I went to see a new doctor today, an ENT specialist. A month ago, when I saw my dentist for my checkup, he saw a white lesion where my tonsils used to be and thought I should have it looked at. So, there I was, patiently sitting in the exam room with my mug of steaming hot coffee, absorbed in a good book (which I always remember to bring for times like this when I may need to wait).
The doctor quietly slipped in the door. I was so engrossed in my story I didn’t notice him for a minute. He cleared his throat, and I looked up. I lay my book on the chair next to me. “Good morning,” I said, as I reached out my hand to greet him.
He was a distinguished looking gentleman, perhaps in his sixties; he wore horn-rimmed glasses. It was a beautiful morning and the sun was streaming through the window, illuminating his face in a soft golden light.
“Good morning,” he responded, as he shook my hand. He looked at me for an uncommonly long minute, then cocked his head. His eyes were twinkling. He turned to stare out the window, then looked back.
“Are you a gardener?”
“Uh… yes I am,” I replied, “Why do you ask?”
“Well, looking at you just now, it came to me that it all went together somehow: coffee, a book, gardening. . .” His smile was warm.
“Yes, absolutely. They do go together!” We both chuckled and then proceeded to chat about vegetables. Eventually, he proceeded with his exam.
“I don’t see anything there now,” he said. “Must have been schmutz.”
“I’m good with that. Schmutz. That was exactly my diagnosis. I wasn’t worried.”
We grinned and shook hands. “Have a great, rest-of-your-day,” he said as I departed.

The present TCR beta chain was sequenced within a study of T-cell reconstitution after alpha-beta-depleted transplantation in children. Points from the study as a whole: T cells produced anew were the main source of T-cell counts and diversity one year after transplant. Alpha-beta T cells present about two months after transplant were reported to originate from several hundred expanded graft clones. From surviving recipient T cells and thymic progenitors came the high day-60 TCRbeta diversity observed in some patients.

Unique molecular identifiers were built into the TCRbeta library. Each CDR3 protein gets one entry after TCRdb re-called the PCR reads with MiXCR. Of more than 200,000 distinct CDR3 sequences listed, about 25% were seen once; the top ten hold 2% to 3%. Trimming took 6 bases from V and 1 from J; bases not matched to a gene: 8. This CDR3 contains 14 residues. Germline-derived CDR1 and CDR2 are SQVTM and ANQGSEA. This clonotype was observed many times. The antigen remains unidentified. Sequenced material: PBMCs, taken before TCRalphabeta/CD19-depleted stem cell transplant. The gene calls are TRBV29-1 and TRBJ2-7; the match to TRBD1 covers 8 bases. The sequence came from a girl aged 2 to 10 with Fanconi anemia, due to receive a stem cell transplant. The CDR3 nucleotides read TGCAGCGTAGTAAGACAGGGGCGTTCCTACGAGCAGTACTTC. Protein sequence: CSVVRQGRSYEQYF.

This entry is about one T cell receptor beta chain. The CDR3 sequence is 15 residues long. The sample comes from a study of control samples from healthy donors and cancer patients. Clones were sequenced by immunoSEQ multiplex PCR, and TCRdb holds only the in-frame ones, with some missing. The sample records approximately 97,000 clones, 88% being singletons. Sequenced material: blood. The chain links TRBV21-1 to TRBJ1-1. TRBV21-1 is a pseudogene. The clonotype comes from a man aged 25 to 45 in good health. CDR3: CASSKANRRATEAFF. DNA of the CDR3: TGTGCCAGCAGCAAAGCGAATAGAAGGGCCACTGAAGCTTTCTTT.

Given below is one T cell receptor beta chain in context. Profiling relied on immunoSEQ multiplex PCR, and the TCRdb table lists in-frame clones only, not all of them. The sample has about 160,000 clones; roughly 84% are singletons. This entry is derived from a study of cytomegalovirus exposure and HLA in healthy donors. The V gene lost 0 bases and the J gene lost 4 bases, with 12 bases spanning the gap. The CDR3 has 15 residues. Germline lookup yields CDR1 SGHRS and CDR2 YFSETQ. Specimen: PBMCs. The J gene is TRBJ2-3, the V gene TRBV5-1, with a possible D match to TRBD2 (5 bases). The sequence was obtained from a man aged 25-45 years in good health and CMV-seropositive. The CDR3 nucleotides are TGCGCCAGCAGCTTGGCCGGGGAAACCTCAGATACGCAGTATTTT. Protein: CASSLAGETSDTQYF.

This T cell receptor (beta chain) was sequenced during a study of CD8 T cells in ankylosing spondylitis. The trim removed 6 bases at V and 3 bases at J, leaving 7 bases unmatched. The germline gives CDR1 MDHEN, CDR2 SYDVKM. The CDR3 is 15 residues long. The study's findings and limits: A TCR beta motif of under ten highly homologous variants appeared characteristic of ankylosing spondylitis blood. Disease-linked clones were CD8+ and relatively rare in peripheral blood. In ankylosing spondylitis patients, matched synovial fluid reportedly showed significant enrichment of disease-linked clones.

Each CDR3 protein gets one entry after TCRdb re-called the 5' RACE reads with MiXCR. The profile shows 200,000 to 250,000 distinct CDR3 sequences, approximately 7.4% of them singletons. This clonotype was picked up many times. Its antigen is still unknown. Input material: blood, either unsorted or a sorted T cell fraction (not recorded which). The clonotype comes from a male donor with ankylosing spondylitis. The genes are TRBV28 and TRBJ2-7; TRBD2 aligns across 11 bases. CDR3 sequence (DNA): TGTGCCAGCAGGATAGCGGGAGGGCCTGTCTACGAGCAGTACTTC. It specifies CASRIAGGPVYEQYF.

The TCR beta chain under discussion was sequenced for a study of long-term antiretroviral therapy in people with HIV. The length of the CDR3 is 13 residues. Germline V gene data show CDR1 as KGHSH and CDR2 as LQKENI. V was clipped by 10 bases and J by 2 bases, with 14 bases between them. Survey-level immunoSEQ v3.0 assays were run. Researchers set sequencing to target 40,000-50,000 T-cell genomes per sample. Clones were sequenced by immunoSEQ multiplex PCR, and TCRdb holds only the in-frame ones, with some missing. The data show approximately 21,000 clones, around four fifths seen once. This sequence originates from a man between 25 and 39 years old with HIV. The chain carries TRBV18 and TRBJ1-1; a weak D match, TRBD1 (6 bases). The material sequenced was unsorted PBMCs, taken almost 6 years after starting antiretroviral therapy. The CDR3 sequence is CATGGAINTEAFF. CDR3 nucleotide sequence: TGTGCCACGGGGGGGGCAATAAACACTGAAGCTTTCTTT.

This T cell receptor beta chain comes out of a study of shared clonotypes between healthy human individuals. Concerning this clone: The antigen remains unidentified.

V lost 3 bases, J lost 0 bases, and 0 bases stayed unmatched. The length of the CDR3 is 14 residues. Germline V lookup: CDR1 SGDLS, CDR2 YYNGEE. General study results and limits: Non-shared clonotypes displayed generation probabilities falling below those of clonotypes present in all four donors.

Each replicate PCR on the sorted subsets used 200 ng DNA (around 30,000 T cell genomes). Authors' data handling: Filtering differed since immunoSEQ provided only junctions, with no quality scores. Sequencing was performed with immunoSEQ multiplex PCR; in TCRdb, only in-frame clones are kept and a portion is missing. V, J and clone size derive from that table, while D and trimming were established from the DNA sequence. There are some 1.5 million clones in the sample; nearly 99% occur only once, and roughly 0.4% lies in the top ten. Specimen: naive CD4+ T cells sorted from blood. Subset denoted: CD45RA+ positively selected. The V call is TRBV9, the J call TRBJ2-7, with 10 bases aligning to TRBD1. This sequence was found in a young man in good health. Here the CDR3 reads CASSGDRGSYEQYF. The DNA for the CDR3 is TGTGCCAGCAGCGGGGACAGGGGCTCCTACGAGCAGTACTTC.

It was no more than a fifteen-minute visit, but in that brief interlude, we touched. He saw me. I am exactly who he thought he saw. And he knew that I knew that. And he felt seen, knowing that I knew that. It was a “moment.” A simple but exquisite moment. Rachel Naomi Remen, M.D., says in Kitchen Table Wisdom: “The places where we are seen and heard are holy places. They remind us of our value as human beings.”
This is what a friend of mine calls “mini-pleasures,” those times during the day when we pause and show up for the little things, wherever we are. Some are deeply human moments, like this, where people come together momentarily—like birds on a telephone wire—touch in, and then go on their way, feeling fuller, plumped up with good juju. Other times, it may be the flight of a hawk, the dew on a leaf, a grocer’s kind words to an elderly woman fumbling in her wallet for change, or the miracle of a spider’s web that makes us pay attention and rejoice.
As a hospice nurse, I have been at the bedsides of dying people who have lamented: “My life is over and I missed it.” It’s a heartbreaker. Yet, how many times throughout the day are we unconscious, missing what is right before us, waiting for life to be more, holding out for something bigger?
So, thank you, Dr. R. I don’t have throat cancer, and you made my day.